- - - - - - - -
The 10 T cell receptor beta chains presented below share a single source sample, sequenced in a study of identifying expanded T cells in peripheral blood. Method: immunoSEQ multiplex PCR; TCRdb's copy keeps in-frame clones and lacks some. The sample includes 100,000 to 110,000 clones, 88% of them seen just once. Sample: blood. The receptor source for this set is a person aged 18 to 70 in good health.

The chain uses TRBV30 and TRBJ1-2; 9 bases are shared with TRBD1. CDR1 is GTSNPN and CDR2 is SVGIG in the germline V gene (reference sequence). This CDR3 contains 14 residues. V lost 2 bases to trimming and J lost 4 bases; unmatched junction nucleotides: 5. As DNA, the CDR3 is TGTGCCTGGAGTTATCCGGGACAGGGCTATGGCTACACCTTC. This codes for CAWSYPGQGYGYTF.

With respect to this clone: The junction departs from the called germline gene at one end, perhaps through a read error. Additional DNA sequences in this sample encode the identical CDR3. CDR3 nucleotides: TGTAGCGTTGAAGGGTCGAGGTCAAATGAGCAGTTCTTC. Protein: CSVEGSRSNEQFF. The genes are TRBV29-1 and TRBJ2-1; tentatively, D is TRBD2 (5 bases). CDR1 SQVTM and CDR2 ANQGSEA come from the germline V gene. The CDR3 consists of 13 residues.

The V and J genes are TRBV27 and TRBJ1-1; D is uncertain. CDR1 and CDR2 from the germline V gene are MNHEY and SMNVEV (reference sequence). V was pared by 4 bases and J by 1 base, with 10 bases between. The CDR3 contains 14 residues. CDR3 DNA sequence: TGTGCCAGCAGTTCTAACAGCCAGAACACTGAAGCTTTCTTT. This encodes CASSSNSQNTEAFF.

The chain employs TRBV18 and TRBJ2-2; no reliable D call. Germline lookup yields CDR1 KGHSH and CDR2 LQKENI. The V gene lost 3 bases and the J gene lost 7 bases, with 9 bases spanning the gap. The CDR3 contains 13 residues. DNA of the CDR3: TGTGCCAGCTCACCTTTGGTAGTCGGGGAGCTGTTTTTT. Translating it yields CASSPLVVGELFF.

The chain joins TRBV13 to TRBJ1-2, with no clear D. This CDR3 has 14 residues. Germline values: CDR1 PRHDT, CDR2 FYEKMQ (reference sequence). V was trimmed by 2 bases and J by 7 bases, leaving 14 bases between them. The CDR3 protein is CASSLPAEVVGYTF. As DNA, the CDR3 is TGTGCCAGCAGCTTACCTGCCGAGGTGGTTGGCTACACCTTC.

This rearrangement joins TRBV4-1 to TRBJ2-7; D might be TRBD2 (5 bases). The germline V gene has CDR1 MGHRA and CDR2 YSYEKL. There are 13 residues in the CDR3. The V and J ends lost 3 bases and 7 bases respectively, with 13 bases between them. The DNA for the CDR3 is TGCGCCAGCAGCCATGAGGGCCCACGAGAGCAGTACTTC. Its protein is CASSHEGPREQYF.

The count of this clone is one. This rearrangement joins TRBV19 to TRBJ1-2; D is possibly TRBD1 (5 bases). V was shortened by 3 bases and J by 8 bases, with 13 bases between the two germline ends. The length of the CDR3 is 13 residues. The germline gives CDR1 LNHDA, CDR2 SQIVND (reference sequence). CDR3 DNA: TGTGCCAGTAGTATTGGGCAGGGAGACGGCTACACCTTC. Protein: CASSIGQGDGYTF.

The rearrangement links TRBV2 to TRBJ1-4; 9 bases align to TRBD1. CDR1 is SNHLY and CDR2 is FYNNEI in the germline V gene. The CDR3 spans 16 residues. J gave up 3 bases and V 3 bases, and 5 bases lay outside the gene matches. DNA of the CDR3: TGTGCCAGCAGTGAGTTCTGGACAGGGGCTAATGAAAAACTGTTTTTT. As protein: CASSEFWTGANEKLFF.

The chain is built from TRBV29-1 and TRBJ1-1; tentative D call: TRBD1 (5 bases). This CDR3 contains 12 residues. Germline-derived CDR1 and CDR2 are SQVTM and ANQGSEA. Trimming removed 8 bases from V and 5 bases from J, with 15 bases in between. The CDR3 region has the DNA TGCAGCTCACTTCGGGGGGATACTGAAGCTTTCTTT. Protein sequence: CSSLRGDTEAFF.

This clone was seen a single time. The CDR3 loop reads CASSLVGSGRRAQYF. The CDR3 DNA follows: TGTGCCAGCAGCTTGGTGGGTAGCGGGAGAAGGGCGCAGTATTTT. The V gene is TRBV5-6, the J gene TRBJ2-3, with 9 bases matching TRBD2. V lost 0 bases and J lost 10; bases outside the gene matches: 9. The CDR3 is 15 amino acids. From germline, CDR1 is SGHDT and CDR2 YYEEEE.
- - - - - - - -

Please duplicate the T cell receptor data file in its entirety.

The 10 T cell receptor beta chains presented below share a single source sample, sequenced in a study of identifying expanded T cells in peripheral blood. Method: immunoSEQ multiplex PCR; TCRdb's copy keeps in-frame clones and lacks some. The sample includes 100,000 to 110,000 clones, 88% of them seen just once. Sample: blood. The receptor source for this set is a person aged 18 to 70 in good health.

The chain uses TRBV30 and TRBJ1-2; 9 bases are shared with TRBD1. CDR1 is GTSNPN and CDR2 is SVGIG in the germline V gene (reference sequence). This CDR3 contains 14 residues. V lost 2 bases to trimming and J lost 4 bases; unmatched junction nucleotides: 5. As DNA, the CDR3 is TGTGCCTGGAGTTATCCGGGACAGGGCTATGGCTACACCTTC. This codes for CAWSYPGQGYGYTF.

With respect to this clone: The junction departs from the called germline gene at one end, perhaps through a read error. Additional DNA sequences in this sample encode the identical CDR3. CDR3 nucleotides: TGTAGCGTTGAAGGGTCGAGGTCAAATGAGCAGTTCTTC. Protein: CSVEGSRSNEQFF. The genes are TRBV29-1 and TRBJ2-1; tentatively, D is TRBD2 (5 bases). CDR1 SQVTM and CDR2 ANQGSEA come from the germline V gene. The CDR3 consists of 13 residues.

The V and J genes are TRBV27 and TRBJ1-1; D is uncertain. CDR1 and CDR2 from the germline V gene are MNHEY and SMNVEV (reference sequence). V was pared by 4 bases and J by 1 base, with 10 bases between. The CDR3 contains 14 residues. CDR3 DNA sequence: TGTGCCAGCAGTTCTAACAGCCAGAACACTGAAGCTTTCTTT. This encodes CASSSNSQNTEAFF.

The chain employs TRBV18 and TRBJ2-2; no reliable D call. Germline lookup yields CDR1 KGHSH and CDR2 LQKENI. The V gene lost 3 bases and the J gene lost 7 bases, with 9 bases spanning the gap. The CDR3 contains 13 residues. DNA of the CDR3: TGTGCCAGCTCACCTTTGGTAGTCGGGGAGCTGTTTTTT. Translating it yields CASSPLVVGELFF.

The chain joins TRBV13 to TRBJ1-2, with no clear D. This CDR3 has 14 residues. Germline values: CDR1 PRHDT, CDR2 FYEKMQ (reference sequence). V was trimmed by 2 bases and J by 7 bases, leaving 14 bases between them. The CDR3 protein is CASSLPAEVVGYTF. As DNA, the CDR3 is TGTGCCAGCAGCTTACCTGCCGAGGTGGTTGGCTACACCTTC.

This rearrangement joins TRBV4-1 to TRBJ2-7; D might be TRBD2 (5 bases). The germline V gene has CDR1 MGHRA and CDR2 YSYEKL. There are 13 residues in the CDR3. The V and J ends lost 3 bases and 7 bases respectively, with 13 bases between them. The DNA for the CDR3 is TGCGCCAGCAGCCATGAGGGCCCACGAGAGCAGTACTTC. Its protein is CASSHEGPREQYF.

The count of this clone is one. This rearrangement joins TRBV19 to TRBJ1-2; D is possibly TRBD1 (5 bases). V was shortened by 3 bases and J by 8 bases, with 13 bases between the two germline ends. The length of the CDR3 is 13 residues. The germline gives CDR1 LNHDA, CDR2 SQIVND (reference sequence). CDR3 DNA: TGTGCCAGTAGTATTGGGCAGGGAGACGGCTACACCTTC. Protein: CASSIGQGDGYTF.

The rearrangement links TRBV2 to TRBJ1-4; 9 bases align to TRBD1. CDR1 is SNHLY and CDR2 is FYNNEI in the germline V gene. The CDR3 spans 16 residues. J gave up 3 bases and V 3 bases, and 5 bases lay outside the gene matches. DNA of the CDR3: TGTGCCAGCAGTGAGTTCTGGACAGGGGCTAATGAAAAACTGTTTTTT. As protein: CASSEFWTGANEKLFF.

The chain is built from TRBV29-1 and TRBJ1-1; tentative D call: TRBD1 (5 bases). This CDR3 contains 12 residues. Germline-derived CDR1 and CDR2 are SQVTM and ANQGSEA. Trimming removed 8 bases from V and 5 bases from J, with 15 bases in between. The CDR3 region has the DNA TGCAGCTCACTTCGGGGGGATACTGAAGCTTTCTTT. Protein sequence: CSSLRGDTEAFF.

This clone was seen a single time. The CDR3 loop reads CASSLVGSGRRAQYF. The CDR3 DNA follows: TGTGCCAGCAGCTTGGTGGGTAGCGGGAGAAGGGCGCAGTATTTT. The V gene is TRBV5-6, the J gene TRBJ2-3, with 9 bases matching TRBD2. V lost 0 bases and J lost 10; bases outside the gene matches: 9. The CDR3 is 15 amino acids. From germline, CDR1 is SGHDT and CDR2 YYEEEE.